Cleaner, sustainable, and inclusive – Thames Valley Berkshire LEP sets out what Build Back Better will look like


Cleaner, more sustainable and more inclusive: that’s what Building Back Better looks like, according to  Thames Valley Berkshire Local Enterprise Partnership.

At its annual conference this week, which took place in the digital space, chairman Bob Beveridge said:  “This conference comes at the end of a year in which our focus has been on survival and recovery. 

“But now it’s time to look forward to the next stage: renewal and growth.”

“We know that the economic impact of Covid has disproportionately effected young people, women, and those working in some of the sectors that keep our community alive, like hospitality, retail, social care, and support services.

“The future for Berkshire must be a future for everyone, reflecting and respecting our diverse community.

He noted that “while Wokingham is probably the UK’s most prosperous local authority, Berkshire’s five most deprived areas are actually among the most deprived in the whole country. 

“And while there are good jobs for the highly skilled, many in our workforce find themselves in poorly paid, insecure   roles, so in-work poverty is a real issue.

“As Berkshire moves forward we have to simply have to level up and address these issues so that no-one is left behind.”

Chief executive Alison Webster, whose first day in the role was on the first day of the first national lockdown, set out the LEP’s role for “a connected,  collaborative, and skilled Berkshire” with a future that is “better than it was before – more sustainable and more inclusive.”

And on the government’s Levelling Up Fund, she said: “Whilst we recognise that levelling up in essential for the UK, it still important that more thriving areas like Berkshire are supported to stay at the forefront of the UK’s competitiveness.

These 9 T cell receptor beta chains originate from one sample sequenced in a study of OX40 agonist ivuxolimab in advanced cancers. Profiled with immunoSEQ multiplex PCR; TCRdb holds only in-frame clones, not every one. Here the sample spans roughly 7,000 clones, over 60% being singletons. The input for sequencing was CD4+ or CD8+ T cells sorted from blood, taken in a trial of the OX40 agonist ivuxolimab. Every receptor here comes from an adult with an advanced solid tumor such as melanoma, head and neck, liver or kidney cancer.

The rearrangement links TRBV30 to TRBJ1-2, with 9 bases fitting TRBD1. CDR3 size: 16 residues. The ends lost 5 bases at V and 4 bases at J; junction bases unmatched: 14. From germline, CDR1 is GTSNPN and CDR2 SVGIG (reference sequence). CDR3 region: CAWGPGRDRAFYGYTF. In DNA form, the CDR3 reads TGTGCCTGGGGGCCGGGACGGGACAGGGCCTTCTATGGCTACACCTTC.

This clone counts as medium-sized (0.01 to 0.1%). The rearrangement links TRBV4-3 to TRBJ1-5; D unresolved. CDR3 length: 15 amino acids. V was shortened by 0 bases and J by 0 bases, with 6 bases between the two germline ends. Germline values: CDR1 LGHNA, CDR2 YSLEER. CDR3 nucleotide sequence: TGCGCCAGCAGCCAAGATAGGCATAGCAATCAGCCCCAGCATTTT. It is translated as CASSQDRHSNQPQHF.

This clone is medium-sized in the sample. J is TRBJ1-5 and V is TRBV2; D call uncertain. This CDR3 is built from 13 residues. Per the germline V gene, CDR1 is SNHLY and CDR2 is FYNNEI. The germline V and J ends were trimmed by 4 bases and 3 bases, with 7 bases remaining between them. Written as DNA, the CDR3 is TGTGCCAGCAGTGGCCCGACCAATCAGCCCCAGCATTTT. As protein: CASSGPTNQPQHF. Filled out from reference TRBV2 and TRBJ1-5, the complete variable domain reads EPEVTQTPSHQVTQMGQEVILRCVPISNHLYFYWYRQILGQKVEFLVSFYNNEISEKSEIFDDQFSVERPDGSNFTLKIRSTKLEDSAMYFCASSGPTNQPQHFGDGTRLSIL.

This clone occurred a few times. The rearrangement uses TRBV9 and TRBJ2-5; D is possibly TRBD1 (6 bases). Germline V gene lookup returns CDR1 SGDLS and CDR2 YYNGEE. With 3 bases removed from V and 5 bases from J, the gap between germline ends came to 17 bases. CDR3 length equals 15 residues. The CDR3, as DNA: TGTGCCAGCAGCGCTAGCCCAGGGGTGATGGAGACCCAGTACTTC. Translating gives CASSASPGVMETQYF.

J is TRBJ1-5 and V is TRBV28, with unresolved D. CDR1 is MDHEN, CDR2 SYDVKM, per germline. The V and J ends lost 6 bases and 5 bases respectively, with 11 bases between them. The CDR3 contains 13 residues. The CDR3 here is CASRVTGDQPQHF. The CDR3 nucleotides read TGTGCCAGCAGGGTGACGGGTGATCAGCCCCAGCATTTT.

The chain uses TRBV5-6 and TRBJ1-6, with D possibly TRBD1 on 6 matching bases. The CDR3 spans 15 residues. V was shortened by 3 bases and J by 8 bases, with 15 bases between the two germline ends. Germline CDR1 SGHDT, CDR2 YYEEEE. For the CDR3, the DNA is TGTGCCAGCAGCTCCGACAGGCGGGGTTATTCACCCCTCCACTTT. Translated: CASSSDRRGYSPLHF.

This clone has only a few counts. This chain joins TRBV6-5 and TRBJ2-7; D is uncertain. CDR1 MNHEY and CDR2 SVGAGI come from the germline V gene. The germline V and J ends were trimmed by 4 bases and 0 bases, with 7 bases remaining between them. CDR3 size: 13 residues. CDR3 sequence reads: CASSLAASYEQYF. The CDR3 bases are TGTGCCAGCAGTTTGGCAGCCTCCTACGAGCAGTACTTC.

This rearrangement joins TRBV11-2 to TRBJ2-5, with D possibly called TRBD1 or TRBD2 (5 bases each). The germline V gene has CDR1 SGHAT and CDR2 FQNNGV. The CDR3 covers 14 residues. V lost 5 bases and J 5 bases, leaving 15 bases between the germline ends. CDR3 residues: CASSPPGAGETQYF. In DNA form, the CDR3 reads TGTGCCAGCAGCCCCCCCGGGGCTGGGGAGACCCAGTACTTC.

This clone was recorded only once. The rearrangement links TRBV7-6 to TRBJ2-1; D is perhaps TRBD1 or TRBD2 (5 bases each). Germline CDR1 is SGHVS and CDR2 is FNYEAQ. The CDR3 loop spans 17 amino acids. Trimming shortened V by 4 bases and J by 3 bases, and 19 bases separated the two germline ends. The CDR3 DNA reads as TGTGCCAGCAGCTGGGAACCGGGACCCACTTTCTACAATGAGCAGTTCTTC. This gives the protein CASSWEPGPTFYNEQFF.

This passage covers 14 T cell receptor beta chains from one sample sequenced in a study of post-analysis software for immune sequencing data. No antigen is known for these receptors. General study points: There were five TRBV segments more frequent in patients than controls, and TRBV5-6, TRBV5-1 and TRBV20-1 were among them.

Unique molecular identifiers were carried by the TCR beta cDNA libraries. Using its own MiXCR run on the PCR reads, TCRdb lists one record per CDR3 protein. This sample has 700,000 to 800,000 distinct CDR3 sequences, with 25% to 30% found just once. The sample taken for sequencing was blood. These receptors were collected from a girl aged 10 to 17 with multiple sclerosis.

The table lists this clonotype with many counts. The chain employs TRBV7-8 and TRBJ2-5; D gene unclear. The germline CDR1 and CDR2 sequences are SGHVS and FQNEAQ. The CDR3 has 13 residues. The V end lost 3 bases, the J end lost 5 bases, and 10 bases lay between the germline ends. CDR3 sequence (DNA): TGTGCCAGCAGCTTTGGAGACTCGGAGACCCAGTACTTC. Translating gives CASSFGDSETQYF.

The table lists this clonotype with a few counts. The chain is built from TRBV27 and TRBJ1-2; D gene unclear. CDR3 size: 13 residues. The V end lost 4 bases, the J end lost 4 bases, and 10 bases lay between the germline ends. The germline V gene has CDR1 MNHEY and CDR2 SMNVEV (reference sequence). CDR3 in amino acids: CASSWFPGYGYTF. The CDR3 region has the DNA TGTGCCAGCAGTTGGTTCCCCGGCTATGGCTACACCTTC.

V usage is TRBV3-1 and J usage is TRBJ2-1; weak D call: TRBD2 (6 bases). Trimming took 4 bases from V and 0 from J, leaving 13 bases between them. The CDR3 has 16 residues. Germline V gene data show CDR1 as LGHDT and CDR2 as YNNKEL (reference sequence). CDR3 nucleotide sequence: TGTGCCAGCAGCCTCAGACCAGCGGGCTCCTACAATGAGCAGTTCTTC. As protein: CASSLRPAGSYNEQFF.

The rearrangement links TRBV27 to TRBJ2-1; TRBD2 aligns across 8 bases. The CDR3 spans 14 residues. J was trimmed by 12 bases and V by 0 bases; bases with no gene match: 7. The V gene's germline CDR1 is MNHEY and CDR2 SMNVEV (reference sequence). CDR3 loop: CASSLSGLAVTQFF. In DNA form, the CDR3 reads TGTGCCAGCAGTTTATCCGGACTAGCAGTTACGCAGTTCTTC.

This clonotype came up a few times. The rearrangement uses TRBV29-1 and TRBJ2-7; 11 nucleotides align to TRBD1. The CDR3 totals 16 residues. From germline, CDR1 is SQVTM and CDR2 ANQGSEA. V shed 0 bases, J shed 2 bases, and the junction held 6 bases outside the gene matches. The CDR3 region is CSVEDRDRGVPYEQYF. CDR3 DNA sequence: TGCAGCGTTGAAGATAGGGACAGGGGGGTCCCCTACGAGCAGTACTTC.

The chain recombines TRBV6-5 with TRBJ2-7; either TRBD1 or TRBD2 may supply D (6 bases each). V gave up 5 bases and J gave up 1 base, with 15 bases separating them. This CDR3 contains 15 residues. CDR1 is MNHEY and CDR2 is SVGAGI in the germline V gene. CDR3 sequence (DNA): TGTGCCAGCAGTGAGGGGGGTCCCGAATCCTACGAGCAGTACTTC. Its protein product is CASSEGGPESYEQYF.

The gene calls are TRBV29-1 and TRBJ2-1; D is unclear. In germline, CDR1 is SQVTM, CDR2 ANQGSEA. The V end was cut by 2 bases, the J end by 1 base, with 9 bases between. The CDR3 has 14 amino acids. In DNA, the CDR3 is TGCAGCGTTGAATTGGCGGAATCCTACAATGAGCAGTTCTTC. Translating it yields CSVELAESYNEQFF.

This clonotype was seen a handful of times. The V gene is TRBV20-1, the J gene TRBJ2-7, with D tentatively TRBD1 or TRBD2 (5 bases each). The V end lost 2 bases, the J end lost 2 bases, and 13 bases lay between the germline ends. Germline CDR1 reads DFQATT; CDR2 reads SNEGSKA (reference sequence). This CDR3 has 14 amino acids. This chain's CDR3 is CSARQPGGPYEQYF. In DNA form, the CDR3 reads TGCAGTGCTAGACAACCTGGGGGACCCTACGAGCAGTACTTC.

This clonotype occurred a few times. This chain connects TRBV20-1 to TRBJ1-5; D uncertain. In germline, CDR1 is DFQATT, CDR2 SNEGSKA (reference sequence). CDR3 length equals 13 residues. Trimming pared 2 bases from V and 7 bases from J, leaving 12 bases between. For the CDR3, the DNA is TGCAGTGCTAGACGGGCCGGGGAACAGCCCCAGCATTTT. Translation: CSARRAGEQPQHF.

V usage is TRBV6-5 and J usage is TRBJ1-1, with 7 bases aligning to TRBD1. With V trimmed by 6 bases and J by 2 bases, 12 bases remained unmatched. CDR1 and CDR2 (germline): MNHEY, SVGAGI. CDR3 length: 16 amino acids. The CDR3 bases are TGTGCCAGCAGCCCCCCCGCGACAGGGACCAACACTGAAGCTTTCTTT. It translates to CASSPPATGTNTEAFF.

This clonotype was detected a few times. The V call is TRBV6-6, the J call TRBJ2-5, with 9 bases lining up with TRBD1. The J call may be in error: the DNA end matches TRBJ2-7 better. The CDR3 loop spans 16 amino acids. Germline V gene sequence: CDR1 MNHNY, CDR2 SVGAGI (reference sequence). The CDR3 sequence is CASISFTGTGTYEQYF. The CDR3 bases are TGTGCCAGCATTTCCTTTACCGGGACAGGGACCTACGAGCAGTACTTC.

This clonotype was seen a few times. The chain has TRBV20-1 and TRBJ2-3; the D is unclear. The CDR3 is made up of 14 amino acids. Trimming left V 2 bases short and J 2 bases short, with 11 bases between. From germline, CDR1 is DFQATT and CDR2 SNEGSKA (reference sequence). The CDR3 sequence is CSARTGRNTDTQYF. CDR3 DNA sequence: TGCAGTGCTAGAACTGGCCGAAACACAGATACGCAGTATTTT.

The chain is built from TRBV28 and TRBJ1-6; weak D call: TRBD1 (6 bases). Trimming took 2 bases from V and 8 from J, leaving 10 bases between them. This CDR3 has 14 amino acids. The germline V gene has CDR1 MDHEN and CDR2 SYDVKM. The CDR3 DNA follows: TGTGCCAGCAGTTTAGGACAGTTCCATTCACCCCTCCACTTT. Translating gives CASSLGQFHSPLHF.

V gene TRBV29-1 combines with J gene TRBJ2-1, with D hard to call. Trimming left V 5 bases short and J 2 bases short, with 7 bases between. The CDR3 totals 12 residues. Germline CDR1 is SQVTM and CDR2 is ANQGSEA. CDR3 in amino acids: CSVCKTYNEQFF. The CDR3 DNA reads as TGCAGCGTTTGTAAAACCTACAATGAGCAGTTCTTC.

“Areas like Berkshire need to succeed to enable the UK as a whole to succeed.”

To discuss inclusivity, the keynote speakers were Deborah Campbell, Nicola St Louis, Emma Gardner, all from Born Equal Consults, which helps businesses become more sustainable and inclusive. 

A panel including Sarah Atkinson, director of environmental, social and governance at Newbury-based software business Micro Focus, Sonya Barlow, founder of Like Minded Females, Emily Orme, head of housing at housing association Housing Solutions,  and Maurice Minette-George, acting deputy headteacher at Brookfields SEN School, discussed ways in which employers could open doors to more women, and to workers from ethic minorities, poorer backgrounds, or those with disabilities.  

Maurice said five percent of adults with learning disabilities were in work, while 75 percent wanted to be. “Employers need to leave altruism at the door,” he said, and treat people with educational needs as an untapped solution to the recruitment crisis.

Sonya, meanwhile, urged business leaders to “listen to the next generation of workers.”

Next month, the LEP celebrates its 10th anniversary. The chief executive said that in that decade the LEP had invested over £186 million in infrastructure – which had leveraged a further £250 million of private money. 

A video celebrating some of the LEPs achievements over the past decade can be viewed at